Custom House is proud to publish ACROSS THE AIRLESS WILDS: The Lunar Rover and the Triumph of the Final Moon Landings by New York Times bestselling author Earl Swift. In this impeccably reported and beautifully written narrative, Swift rediscovers the unjustly overshadowed story of the final three Apollo missions, which deployed an extraordinary invention that pushed human exploration to unsurpassed limits. He draws on dozens of interviews and a year of in-depth research to serve up an enthralling blend of scientific insight, vibrant characters, and compelling storytelling. With this summer marking the 50th anniversary of Apollo 15 (July 25-August 7), it's the perfect time to revisit these achievements. And rovers are once again in the news as the Perseverance rover plays a starring role in the current Mars expeditions, which Swift contends are the legacy of the Apollo LRVs, still pushing the bounds of exploration and discovery fifty years later. Images of the Apollo 11 moon landing are indelibly etched into the American consciousness. When Neil Armstrong and Buzz Aldrin became the first humans to land and walk on the lunar surface, it was an astonishing triumph of both imagination and technology, which thrilled and inspired a world watching live on television. But according to Swift, the greatest achievements of our lunar adventure came later, on missions that are only dimly recalled today. In fact, Swift argues, the last three Apollo missions-distinguished by the use of the revolutionary lunar roving vehicle-built significantly on the first landings, taking mankind to its very furthest and farthest extremes. While Armstrong and Aldrin trod a sliver of flat lunar desert smaller than a football field, Apollos 15, 16, and 17 each commanded a mountainous area the size of Manhattan. Though now footnotes in history, they were truly the pinnacle of human exploration. Swift's last book, the widely acclaimed Chesapeake Requiem (2018), brilliantly illuminated the global stakes of climate change through the prism of the tiny, disappearing island of Tangier, VA, and was named a best book of the year by the Washington Post, NPR, Outside, Science Friday, Smithsonian, and more. It was praised as "a masterful narrative of place, people, and nature" (Christian Science Monitor), "a provocative and respectful study of a culture that may soon be lost" (Esquire), and "intimate, meticulously reported and captivating" (Washington Post). Now, Swift brings to life another remarkable community-the engineers and astronauts who designed and operated the Lunar Roving Vehicle. In this fast-moving exploration, Swift puts the reader alongside the men who dreamed of the rover, designed it, troubleshot its flaws, and drove it on the lunar surface.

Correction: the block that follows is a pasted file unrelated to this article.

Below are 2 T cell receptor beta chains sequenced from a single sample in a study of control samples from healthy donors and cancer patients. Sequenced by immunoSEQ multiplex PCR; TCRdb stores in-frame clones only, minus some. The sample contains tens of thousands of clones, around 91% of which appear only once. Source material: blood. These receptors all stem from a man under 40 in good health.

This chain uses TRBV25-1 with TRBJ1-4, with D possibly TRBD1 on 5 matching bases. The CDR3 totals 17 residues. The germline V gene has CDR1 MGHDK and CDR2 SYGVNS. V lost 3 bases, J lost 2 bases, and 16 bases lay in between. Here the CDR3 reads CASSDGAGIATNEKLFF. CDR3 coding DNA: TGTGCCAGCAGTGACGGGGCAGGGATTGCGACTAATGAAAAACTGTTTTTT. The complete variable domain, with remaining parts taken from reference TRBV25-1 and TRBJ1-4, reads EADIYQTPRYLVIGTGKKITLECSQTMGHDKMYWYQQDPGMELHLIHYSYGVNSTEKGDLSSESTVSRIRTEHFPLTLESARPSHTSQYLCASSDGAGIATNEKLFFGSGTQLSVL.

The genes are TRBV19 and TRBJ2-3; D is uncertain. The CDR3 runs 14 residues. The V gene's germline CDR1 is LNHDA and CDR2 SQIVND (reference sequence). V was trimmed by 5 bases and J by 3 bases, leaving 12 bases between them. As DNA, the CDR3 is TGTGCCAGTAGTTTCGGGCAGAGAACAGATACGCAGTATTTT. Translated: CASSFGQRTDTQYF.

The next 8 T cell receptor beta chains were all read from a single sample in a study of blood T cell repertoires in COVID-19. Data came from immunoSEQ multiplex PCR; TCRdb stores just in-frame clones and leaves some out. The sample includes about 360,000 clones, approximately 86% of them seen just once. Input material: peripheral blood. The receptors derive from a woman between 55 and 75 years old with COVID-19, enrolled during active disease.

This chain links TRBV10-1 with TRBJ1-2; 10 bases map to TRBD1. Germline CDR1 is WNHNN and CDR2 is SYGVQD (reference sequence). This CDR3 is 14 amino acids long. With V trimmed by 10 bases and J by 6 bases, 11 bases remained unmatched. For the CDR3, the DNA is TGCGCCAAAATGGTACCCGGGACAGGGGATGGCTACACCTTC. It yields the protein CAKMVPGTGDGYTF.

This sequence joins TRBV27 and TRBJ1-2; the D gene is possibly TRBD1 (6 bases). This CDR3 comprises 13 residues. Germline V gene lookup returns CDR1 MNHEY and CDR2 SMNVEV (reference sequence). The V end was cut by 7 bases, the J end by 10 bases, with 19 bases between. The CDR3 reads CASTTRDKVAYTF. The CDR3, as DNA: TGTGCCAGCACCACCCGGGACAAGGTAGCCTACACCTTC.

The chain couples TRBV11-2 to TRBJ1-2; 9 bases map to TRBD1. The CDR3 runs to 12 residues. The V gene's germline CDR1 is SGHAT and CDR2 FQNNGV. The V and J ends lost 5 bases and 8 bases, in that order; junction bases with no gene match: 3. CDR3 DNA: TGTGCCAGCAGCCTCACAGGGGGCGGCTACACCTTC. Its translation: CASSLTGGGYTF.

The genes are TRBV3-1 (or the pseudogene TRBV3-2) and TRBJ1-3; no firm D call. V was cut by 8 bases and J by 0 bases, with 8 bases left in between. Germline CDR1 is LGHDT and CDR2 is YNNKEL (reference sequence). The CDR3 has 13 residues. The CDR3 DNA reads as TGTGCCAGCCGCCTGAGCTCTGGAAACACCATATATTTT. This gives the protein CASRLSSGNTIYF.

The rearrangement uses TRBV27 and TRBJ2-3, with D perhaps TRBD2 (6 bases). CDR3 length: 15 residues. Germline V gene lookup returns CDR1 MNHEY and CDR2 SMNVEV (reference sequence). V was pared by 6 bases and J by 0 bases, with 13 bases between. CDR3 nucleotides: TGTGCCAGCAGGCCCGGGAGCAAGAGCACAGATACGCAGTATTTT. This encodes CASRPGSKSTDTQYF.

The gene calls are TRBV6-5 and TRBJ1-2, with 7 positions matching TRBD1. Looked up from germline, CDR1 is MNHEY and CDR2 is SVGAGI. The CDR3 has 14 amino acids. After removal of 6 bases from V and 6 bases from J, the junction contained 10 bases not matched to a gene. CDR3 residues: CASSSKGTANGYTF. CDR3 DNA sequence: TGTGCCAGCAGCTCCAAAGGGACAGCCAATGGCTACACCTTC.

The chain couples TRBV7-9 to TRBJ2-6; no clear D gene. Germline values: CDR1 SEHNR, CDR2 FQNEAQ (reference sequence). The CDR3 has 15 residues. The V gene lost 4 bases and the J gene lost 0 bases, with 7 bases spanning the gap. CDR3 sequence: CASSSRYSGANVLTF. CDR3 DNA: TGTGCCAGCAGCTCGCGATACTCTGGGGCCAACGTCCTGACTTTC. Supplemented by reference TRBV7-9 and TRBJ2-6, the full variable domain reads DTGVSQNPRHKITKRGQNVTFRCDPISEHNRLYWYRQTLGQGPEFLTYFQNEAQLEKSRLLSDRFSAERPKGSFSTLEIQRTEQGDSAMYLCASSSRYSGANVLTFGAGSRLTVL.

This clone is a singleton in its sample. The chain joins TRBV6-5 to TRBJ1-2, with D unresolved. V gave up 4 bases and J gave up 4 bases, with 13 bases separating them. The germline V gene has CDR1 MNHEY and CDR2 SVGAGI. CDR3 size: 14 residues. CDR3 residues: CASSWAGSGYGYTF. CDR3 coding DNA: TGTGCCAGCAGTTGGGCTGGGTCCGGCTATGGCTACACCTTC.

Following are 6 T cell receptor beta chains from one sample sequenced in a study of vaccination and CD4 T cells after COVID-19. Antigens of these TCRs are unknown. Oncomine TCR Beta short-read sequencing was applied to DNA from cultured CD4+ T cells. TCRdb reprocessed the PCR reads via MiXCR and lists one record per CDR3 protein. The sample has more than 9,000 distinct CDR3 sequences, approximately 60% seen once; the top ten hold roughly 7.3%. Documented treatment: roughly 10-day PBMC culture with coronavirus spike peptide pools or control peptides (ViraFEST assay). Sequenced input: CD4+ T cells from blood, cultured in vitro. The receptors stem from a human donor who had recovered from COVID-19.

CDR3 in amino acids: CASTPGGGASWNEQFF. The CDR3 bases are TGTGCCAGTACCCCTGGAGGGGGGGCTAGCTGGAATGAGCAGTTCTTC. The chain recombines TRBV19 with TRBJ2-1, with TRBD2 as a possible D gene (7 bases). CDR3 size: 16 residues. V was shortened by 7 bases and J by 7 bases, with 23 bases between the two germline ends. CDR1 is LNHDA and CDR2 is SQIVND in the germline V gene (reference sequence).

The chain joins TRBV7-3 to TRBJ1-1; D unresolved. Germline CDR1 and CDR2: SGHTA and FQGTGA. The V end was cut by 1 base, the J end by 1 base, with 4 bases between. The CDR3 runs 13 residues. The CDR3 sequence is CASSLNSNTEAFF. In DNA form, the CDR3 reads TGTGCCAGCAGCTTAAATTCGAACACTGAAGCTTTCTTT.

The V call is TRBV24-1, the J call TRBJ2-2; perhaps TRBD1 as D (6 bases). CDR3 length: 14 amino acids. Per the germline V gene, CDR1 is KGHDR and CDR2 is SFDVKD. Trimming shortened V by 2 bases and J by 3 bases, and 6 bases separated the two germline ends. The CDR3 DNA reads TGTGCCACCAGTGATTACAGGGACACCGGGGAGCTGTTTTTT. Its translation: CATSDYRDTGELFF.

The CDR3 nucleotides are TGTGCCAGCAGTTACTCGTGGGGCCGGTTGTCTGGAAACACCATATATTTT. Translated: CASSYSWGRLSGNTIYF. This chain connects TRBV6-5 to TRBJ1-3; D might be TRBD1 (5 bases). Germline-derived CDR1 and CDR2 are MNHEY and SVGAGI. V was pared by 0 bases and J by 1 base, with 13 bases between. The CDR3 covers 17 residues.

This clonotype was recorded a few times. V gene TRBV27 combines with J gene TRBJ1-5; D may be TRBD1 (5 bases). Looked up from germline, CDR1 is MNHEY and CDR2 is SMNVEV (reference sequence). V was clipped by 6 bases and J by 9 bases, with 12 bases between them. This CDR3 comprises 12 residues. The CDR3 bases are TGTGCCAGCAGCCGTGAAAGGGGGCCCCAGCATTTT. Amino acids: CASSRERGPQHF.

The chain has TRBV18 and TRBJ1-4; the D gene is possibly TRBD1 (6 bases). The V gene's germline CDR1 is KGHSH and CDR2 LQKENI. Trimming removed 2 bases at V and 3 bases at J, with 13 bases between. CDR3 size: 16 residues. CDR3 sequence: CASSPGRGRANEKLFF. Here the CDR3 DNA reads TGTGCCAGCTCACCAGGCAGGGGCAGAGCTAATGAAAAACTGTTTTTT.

Channel 33
James B. Stewart and Tom Junod on Writing About 9/11

Channel 33

Play Episode Listen Later Sep 2, 2021 72:42


Twenty years have passed since 9/11. Writers Tom Junod and James B. Stewart stop by to remember and reflect on the events of that day. Bryan talks with Stewart to discuss his 2002 New Yorker piece, "The Real Heroes Are Dead," which follows Rick Rescorla—former soldier, officer, security specialist, and hero who helped save thousands of lives on 9/11—through his love story with his wife, Susan (0:53). Later, Tom Junod stops by to talk through his 2003 Esquire piece that focuses on the infamous picture of "The Falling Man." They discuss how the story came about, why finding the identity of the man in the photo was important, and how the story is received years later (27:40). "The Real Heroes Are Dead" https://www.newyorker.com/magazine/2002/02/11/the-real-heroes-are-dead "The Falling Man" https://www.esquire.com/news-politics/a48031/the-falling-man-tom-junod/ Host: Bryan Curtis Guests: James B. Stewart and Tom Junod Associate Producer: Erika Cervantes Learn more about your ad choices. Visit podcastchoices.com/adchoices

Inverse Podcast
Shane Claiborne: Who Will Be A Witness (Anniversary Edition)

Inverse Podcast

Play Episode Listen Later Sep 1, 2021 40:09